Name given to "old economy" companies with real, physical storefronts, to distinguish them from the "new economy" e-commerce startups with nothing but an online presence.

During the dot com boom, this term was somewhat derisive, but now with the dot com bust upon us, having a physical operation to back up your online business has become attractive. Brick and mortar operations are far from dinosaurs. Some reasons:

  • Brand names attached to the traditional company names still have consumer appeal.
  • People love to window(s) shop on-line, but they seem reluctant to buy there, especially for "big ticket" items. They'll learn all about their purchase options on the internet, but still go to a physical store to make their purchase.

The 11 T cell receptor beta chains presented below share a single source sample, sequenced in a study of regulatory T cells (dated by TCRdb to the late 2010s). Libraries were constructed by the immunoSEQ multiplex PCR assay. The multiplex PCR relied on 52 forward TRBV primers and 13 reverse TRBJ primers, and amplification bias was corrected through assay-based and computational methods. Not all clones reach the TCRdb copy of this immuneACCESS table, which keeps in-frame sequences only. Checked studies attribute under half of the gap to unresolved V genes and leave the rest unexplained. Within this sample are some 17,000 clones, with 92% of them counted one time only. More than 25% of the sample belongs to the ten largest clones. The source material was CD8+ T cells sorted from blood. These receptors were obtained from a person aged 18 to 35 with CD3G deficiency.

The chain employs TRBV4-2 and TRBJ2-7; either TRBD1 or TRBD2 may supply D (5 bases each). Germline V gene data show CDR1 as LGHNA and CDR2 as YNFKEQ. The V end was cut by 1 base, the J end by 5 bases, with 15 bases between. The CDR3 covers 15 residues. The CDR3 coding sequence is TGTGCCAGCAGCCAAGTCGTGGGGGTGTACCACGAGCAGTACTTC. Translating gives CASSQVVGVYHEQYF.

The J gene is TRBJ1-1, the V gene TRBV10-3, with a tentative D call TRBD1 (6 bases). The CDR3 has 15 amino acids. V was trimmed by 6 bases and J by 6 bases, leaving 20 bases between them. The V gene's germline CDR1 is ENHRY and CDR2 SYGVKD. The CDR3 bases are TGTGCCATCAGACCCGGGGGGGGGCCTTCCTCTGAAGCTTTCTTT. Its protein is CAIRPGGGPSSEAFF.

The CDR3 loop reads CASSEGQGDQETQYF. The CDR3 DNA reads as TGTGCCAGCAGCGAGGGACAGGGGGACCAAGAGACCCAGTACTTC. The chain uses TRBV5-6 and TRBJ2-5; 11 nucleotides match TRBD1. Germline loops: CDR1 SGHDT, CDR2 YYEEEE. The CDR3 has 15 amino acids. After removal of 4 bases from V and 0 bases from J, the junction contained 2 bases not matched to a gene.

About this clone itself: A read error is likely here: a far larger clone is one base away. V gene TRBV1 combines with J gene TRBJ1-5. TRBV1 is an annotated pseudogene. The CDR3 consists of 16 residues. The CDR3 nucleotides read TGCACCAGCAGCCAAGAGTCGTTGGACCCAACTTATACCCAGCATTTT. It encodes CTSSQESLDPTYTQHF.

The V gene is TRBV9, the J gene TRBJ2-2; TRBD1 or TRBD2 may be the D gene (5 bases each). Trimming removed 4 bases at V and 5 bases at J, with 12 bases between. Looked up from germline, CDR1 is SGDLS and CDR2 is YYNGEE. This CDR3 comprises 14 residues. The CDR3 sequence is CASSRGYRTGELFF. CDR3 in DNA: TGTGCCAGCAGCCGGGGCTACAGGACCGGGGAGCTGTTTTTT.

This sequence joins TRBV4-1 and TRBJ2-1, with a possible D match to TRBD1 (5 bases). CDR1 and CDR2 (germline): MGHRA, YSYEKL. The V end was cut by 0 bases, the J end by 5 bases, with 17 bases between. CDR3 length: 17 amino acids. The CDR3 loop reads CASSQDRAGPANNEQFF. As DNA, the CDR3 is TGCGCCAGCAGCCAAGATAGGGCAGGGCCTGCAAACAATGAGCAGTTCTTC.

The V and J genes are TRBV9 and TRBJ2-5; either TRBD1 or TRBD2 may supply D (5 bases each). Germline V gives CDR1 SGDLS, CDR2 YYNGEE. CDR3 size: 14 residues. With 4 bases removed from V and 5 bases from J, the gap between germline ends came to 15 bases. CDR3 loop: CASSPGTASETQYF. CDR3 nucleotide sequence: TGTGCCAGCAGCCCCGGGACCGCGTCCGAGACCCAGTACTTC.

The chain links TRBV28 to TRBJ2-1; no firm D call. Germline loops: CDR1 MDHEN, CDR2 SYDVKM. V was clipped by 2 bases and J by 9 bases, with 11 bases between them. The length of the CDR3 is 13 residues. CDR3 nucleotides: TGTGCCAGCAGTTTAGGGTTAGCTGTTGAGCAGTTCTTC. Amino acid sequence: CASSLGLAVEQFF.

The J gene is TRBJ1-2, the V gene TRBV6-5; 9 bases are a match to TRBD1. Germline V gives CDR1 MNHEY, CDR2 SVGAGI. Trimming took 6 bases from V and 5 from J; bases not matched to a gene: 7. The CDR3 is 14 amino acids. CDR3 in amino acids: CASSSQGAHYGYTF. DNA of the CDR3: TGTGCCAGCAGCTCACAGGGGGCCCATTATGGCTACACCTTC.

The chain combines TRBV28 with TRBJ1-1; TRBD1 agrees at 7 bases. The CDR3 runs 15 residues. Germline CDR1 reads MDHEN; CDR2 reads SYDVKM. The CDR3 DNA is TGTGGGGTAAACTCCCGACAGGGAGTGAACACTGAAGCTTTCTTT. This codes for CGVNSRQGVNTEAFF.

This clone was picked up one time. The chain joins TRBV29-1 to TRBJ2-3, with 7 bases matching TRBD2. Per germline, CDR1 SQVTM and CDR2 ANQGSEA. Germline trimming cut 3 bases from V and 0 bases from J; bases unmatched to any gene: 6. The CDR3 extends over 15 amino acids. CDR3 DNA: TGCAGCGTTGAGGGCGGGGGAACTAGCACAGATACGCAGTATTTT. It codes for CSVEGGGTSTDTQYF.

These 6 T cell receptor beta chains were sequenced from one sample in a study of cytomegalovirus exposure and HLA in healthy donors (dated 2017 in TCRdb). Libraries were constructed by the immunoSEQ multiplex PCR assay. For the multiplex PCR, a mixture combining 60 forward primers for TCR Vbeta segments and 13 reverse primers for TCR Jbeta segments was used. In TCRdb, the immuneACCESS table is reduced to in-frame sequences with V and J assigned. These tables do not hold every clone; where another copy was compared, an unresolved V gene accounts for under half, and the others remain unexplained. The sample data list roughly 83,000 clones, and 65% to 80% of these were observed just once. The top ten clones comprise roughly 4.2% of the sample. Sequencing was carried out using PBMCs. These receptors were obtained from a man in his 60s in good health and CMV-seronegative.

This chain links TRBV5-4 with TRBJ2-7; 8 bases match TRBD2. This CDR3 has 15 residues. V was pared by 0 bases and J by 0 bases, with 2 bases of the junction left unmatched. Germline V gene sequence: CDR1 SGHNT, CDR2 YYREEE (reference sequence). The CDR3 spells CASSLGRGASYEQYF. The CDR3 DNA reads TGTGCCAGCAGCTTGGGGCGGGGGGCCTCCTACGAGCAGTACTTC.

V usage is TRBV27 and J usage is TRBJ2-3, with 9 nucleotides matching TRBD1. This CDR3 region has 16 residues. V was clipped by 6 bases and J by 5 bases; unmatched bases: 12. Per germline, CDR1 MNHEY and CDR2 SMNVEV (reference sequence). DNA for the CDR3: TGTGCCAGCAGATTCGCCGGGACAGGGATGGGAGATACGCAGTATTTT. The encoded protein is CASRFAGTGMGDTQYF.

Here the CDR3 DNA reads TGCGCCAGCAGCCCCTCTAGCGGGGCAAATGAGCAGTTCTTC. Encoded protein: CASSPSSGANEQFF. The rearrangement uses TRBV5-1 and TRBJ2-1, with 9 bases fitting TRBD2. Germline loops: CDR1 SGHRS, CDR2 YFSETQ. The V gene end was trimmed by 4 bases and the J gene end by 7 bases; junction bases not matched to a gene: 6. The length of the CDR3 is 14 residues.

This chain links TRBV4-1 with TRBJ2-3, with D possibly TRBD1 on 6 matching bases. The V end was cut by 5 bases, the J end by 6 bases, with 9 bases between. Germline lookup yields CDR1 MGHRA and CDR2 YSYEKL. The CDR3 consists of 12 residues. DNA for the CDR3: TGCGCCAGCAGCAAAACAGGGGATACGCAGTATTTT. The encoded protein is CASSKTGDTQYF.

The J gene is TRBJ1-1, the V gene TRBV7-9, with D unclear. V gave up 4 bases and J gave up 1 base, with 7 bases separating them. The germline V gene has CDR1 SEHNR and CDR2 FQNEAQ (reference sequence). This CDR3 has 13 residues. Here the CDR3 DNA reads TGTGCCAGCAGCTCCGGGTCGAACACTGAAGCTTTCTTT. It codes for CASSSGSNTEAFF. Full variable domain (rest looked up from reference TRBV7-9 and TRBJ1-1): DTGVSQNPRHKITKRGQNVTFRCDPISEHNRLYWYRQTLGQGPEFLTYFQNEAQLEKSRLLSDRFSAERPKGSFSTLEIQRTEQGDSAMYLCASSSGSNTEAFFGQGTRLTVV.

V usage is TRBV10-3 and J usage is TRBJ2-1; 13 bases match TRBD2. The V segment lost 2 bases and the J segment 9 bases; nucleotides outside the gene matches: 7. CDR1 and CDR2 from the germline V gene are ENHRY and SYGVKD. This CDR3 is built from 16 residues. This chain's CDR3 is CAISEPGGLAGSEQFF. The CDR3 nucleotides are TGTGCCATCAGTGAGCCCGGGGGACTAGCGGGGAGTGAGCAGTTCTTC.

• The brick and mortar brigade are learning how to play in the online world, having learned by watching the successes and failures of the hotshot young punks that have sprung up around them. The resulting hybrid is called "click and mortar" by the terminally hip.

The battleground has more recently been the financial industry, where the benefits of a physical operation are less apparent. Will "brick and mortar" banks fall to their online cousins? Time will tell.

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